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Google Liked It, But They Wouldn’t Put a Ring on It


  1. Simple solution: don’t change your name when you marry. I don’t understand why so many young women DO change their names now. I thought we’d got over that in the 70s or 80s.

    • Rae Hoffman says:

      I don’t take any issue with anyone who doesn’t want to change their name upon getting married, but I wouldn’t label it as an “archaic” process for those who do. Some women actually want to take their husband’s name and/or to have the same last name as their children. Women shouldn’t be backed into NOT taking their husband’s name any more than they should be backed INTO taking it, IMO.

    • Alex Aguilar says:

      Yeah, I’m with Frank on this one – I don’t see the need for women to take on their husband’s surnames after they get married. There aren’t any real upsides for professional working women to change their last name and plenty of downsides, as Rae’s experience shows. As far as the kids are concerned they can have both surnames of their parents.

  2. Carol Montgomery Adams says:

    I’ve been divorced many years – I took a hyphenated name and ended up keeping it as I discovered that I had far less competition with it for SERPs than without it. I think of it as my “professional” name and “a rose by any other name…” is still me.

  3. Mike Stewart says:

    After marrying a fella like Sean, who can blame you for wanting to share it and live it. It is as if women marketers are naturally somewhat disenfranchised.

    I guess it forces you to keep your personal and professional surnames separate. Men do not have to make such a sacrifice, but in a world where authorship, branding, and citations matter, a gals gotta do what a gals gotta do, right?

  4. Tricia Meyer says:

    This is disappointing and more than a little bit unfair. As the mother of two daughters, I don’t want them to work for years to develop an online reputation and then have to start all over just because they want to take their husband’s name. I don’t think anyone would call me old-fashioned, but I appreciate the fact that I was able to take my husband’s name and it is our “family name.” Apparently even hyphenating doesn’t help that. Maybe my best friend had the right idea when she married a guy with the same last name as her.

  5. I’ve told people that I kept my maiden name solely because I don’t know how to change my work email address (elizabeth.maidenname@business.ca) to my married name (elizabeth.marriedname@business.ca). A few people have been sympathetic to that silly reason. :P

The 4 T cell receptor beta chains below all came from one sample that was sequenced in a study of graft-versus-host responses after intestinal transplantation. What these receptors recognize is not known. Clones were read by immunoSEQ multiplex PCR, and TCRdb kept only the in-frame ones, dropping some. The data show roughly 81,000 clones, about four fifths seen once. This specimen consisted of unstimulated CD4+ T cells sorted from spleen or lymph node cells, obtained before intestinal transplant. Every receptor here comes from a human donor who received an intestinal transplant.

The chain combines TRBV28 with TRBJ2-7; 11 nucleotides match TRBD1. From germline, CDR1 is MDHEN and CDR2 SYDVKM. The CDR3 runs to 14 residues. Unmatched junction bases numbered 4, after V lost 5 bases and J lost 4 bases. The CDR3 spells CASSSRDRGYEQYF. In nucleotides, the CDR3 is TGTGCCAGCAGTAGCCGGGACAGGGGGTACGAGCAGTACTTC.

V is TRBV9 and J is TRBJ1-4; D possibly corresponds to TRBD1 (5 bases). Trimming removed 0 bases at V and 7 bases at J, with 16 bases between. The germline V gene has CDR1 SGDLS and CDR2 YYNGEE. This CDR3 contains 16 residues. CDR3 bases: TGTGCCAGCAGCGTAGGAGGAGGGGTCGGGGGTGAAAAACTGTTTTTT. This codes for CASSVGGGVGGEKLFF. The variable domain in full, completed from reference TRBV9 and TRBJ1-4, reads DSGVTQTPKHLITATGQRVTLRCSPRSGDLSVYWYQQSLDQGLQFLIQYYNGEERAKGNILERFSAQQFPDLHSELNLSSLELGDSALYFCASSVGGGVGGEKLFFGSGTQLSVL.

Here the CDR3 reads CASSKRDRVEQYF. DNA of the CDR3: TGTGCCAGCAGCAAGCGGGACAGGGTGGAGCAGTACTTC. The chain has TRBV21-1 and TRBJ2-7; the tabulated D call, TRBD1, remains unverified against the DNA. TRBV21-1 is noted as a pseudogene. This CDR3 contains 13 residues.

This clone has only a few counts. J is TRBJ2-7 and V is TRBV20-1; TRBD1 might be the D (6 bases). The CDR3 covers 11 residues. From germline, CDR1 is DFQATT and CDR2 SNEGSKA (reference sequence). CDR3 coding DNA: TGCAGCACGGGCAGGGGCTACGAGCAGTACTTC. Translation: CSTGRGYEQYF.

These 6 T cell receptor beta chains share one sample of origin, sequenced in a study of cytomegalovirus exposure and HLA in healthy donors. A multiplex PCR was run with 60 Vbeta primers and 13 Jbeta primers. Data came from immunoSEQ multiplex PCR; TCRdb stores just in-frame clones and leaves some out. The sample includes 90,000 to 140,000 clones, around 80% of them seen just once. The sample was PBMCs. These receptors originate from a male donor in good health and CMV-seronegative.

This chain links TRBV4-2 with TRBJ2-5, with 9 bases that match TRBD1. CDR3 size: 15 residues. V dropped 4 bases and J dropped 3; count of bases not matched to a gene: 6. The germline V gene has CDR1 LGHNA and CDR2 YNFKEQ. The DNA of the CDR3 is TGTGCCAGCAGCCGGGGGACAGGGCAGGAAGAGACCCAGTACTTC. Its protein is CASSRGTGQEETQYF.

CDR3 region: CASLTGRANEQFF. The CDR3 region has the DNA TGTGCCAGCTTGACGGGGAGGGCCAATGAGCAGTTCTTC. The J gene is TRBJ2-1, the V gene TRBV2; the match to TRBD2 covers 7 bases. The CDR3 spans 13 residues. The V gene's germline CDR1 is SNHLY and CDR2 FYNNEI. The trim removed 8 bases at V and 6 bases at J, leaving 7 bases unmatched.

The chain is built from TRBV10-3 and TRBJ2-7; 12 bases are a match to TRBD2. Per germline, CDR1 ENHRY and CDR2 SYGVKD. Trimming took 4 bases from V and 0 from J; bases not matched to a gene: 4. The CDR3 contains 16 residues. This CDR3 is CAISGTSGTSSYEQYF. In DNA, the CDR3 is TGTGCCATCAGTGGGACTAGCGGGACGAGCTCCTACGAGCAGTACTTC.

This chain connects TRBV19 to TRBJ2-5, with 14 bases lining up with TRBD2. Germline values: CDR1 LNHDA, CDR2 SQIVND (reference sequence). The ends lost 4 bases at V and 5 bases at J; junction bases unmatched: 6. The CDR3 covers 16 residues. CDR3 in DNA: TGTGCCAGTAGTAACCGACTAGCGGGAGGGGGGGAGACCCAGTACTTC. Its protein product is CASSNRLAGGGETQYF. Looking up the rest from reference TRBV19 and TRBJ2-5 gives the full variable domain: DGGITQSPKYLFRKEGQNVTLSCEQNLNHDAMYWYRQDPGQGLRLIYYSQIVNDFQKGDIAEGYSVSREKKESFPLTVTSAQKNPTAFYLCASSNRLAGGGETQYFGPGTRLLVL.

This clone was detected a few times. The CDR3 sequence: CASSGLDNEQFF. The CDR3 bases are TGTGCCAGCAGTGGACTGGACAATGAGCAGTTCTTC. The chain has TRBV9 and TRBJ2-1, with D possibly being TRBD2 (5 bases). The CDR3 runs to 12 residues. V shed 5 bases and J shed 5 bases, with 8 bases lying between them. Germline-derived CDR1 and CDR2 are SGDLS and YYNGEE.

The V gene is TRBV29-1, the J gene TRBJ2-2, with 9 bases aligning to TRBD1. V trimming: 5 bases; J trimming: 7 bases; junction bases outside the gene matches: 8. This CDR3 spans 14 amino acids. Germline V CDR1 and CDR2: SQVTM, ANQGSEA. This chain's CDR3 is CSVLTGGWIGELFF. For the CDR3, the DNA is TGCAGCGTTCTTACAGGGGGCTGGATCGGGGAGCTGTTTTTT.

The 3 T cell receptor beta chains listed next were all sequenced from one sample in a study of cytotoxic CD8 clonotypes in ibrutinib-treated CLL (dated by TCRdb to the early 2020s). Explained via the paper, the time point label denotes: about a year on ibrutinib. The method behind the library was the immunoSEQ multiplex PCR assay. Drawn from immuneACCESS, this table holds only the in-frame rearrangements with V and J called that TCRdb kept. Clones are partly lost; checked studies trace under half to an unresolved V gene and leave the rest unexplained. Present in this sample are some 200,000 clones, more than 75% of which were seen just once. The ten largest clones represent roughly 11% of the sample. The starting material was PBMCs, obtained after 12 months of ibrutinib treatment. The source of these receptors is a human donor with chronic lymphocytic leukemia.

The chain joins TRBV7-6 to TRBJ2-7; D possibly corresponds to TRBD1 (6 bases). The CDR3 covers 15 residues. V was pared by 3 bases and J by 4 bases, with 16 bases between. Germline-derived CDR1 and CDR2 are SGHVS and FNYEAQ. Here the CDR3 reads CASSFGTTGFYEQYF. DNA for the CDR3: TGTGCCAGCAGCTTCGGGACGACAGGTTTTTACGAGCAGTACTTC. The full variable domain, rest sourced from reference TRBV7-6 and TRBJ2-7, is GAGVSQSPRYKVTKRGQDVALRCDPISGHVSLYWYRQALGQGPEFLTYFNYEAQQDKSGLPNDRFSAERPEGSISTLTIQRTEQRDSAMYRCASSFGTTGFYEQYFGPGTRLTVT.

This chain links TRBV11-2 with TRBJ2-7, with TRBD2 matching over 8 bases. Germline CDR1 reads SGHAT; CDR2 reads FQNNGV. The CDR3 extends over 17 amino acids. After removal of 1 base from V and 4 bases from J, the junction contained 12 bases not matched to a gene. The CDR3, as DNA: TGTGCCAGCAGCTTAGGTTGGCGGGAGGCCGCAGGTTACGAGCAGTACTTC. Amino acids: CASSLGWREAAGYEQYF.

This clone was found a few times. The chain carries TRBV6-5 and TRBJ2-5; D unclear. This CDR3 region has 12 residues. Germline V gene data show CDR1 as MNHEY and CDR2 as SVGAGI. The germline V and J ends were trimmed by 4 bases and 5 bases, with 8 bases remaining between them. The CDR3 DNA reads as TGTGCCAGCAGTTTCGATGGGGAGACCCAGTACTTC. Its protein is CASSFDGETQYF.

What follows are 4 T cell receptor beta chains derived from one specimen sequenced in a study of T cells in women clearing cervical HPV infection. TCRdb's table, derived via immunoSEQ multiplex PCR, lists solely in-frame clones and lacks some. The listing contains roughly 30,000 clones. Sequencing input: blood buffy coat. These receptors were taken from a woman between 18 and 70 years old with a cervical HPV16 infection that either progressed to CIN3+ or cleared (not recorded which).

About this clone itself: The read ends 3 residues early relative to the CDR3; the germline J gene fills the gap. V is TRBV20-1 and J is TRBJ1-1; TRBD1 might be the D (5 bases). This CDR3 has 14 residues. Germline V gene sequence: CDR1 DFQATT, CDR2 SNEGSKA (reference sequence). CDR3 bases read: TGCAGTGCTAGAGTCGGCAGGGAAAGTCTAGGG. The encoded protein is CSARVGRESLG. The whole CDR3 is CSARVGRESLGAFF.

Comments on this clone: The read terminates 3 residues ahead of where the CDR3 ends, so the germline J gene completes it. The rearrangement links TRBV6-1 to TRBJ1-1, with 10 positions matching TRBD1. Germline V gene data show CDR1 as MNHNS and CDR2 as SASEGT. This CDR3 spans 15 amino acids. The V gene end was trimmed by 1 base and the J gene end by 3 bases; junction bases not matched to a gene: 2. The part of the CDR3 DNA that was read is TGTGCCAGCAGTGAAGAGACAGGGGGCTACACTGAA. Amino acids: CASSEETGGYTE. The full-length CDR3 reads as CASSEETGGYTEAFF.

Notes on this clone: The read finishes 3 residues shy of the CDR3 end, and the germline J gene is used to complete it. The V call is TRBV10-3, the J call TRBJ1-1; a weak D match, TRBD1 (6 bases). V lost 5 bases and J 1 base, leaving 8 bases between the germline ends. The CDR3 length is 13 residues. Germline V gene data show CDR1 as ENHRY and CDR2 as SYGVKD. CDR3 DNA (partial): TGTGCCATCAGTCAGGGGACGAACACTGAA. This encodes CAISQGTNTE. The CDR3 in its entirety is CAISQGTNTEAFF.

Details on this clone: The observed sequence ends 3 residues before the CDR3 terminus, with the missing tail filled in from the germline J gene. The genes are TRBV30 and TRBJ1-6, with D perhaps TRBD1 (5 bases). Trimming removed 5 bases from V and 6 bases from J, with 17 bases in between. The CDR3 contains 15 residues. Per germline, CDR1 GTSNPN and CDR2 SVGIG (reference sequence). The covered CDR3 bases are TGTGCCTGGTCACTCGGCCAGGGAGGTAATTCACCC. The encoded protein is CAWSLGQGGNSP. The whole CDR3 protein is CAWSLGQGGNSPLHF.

Not that that was my only reason, frankly the thought of changing all the certificates, licences, registrations…. Yeah, I’m happy to stick with my maiden name.

  6. I think women have been dealing with the issue of whether or not to take their husband’s name and how it will affect their professional lives for generations. My aunt, now in her 60’s and married for over 30 years, never changed her name because she felt it would adversely affect her professional life. Yet she’s happily married. Ok they live in Southern California so it’s a bit more modern than the rest of the world perhaps but this is not a new issue and certainly not confined to online reputations.

    • Rae Hoffman says:

      Yes, I definitely feel professional women have struggled with it before, I just think the web takes it to a new and more severe level. I wasn’t in the professional world when I first got married, so I thought nothing of taking his last name (Hoffman).

  7. Lea de Groot says:

    I changed my name both times – but if I were doing it all over, I would keep my maiden name. You could call me ‘Mrs de Groot’, but not Lea de Groot. I think of it like the English nobility – Jane Smith is referred to as Lady Oxford (I’m making these up, obviously) but calling her Jane Oxford would just be wrong.

    Now, don’t get me started on what surname the kids should take, because I have an opinion on that, too :)

  8. My online reputation has only been developed since I’ve been married (with my husband’s last name), so I guess I’ll have to stay that way!

    I took his name for some of the reasons listed above – so we’d have a “family” name which we share with our child. I also can never figure out where to put the rolodex cards for married friends with separate last names! (does anyone still use rolodexs?)

  9. Graham Nixon says:

    Not something I’d thought of (changing name) but it got me thinking. My online presence i.e. website name, twitter, facebook, google author is Graham Nixon. My business name is Graham Nixon Photography and I use that as “my” name too. Is this pretty much the same problem?

  10. Coming from Philippines, it’s pretty common to have two first names so I adopted that for my online identity, primarily to separate my virtual self from the real one who wants to just be unplugged and off the grid on weekends. I don’t have to worry then about this then, although here in Paris, it’s comon for women to keep their names even after many a marriage :)

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